Welcome to the Medicinal Garden, a living record of 96 herbs and trees valued by generations for their healing properties. Twenty eight are native plants. While WRHS does not recommend treatment of health problems, it follows the guidelines of The Herb Society of America by providing historic and horticultural information about the medicinal herbs growing in the Medicinal section of the Herb Garden.
Visitors see herbs used across the centuries and across the continents from Biblical through Egyptian and Roman times into the Dark Ages. Fortunately monks preserved the herbal lore then as this garden does today. Note the birthwort, boneset, and feverfew, much valued by early settlers. Such traditional plant-based healing laid the foundation for the development of modern medicines. Foxglove, milk thistle, and Madagascar periwinkle, all found here, are vital today for treatment of cancer and heart and liver ailments.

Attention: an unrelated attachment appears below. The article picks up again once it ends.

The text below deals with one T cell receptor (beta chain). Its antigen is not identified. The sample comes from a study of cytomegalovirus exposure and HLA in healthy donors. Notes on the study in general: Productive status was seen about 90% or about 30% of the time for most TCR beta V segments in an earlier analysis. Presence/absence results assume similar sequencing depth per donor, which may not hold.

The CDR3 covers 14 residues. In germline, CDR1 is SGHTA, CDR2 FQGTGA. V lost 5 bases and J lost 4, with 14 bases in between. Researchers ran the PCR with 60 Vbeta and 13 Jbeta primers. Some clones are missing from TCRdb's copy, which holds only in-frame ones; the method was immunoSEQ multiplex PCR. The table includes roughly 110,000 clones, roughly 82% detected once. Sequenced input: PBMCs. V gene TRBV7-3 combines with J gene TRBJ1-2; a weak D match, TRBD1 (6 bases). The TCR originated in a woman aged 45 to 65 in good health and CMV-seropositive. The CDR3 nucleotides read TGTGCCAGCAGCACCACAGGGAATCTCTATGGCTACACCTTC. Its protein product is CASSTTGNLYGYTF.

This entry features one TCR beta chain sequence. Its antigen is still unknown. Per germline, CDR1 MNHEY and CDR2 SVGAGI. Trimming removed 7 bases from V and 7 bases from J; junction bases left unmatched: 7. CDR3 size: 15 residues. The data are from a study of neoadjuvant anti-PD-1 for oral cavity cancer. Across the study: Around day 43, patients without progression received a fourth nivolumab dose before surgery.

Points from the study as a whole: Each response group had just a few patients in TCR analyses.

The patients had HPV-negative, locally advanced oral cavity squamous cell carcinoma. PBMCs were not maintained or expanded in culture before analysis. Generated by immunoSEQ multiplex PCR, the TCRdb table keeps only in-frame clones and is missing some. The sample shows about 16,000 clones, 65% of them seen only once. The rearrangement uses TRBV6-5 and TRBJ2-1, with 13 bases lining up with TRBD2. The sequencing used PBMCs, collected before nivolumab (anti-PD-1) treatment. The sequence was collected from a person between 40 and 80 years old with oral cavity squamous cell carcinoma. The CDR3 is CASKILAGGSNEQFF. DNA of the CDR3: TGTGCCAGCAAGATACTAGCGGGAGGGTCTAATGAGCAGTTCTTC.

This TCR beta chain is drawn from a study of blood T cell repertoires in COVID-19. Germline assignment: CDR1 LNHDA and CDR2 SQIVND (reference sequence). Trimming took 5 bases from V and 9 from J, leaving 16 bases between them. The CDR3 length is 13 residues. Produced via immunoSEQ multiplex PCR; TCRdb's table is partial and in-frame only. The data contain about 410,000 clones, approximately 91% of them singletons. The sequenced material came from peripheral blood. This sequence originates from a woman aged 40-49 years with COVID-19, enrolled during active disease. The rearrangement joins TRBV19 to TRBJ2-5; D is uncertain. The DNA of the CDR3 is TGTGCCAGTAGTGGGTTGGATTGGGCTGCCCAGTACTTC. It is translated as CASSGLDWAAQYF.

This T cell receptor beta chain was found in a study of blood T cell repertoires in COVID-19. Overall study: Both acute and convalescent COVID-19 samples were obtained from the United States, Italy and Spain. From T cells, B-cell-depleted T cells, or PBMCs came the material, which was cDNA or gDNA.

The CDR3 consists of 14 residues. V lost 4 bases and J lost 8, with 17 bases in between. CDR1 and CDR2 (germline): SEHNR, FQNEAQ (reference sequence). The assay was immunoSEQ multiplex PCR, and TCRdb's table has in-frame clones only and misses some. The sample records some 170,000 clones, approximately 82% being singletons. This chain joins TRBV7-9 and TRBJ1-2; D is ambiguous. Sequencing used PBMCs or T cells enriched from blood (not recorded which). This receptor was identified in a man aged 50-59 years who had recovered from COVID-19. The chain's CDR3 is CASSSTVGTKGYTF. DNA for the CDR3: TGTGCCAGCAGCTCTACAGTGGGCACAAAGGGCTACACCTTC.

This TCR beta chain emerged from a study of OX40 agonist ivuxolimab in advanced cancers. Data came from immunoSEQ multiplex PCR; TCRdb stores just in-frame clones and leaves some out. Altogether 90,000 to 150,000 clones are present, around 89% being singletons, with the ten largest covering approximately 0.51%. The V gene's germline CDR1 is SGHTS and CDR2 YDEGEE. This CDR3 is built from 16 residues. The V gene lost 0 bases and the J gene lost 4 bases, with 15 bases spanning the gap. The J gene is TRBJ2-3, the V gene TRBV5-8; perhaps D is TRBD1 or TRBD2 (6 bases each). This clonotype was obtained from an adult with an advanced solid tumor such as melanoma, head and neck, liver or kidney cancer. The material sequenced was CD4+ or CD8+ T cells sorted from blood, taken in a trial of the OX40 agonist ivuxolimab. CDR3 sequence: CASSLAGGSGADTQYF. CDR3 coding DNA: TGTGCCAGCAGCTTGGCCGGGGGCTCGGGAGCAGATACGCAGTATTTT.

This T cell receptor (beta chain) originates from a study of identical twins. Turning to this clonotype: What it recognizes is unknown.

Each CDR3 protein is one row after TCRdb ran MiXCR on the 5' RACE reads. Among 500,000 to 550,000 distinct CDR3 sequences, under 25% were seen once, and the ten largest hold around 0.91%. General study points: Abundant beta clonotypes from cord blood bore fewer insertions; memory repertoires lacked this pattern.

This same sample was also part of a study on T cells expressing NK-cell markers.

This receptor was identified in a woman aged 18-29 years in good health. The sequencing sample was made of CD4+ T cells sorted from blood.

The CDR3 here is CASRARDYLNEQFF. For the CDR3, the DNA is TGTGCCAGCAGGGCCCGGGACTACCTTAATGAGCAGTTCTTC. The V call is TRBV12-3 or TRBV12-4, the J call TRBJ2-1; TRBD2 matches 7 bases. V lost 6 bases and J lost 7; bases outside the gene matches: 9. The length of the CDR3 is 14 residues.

In the north quadrants, small millstones lead to a sundial (dated 1795) with the inscription “I Tell the Hours Amydst the Flowers”. Rest in the shade of the goat willow tree which was identified by a visiting Vermont willow expert as the best specimen in the country. Here are found traditional medicinal herbs such as black snakeroot, comfrey, and angelica. In the south quadrants, observe the millstones set in a lush carpet of turf chamomile bordered by valerian, Culver’s root, and lungwort.
Most of these plants are perennials. Pesticides are not used since monarda and calendula are harvested for making tea blends. Many of the plants appeal to a variety of pollinators. Bees love the mountain garlic and camphor basil while black swallowtail butterflies prefer the fennel. From the witch hazel and winter aconite blooming in February to the purple coneflowers blooming in the fall, there is always something of interest to see throughout the growing season. Come and enjoy the Medicinal Garden!
Click below to enjoy images of the Medicinal Garden.
Photos by Mary K. Evans and Kathy Petersen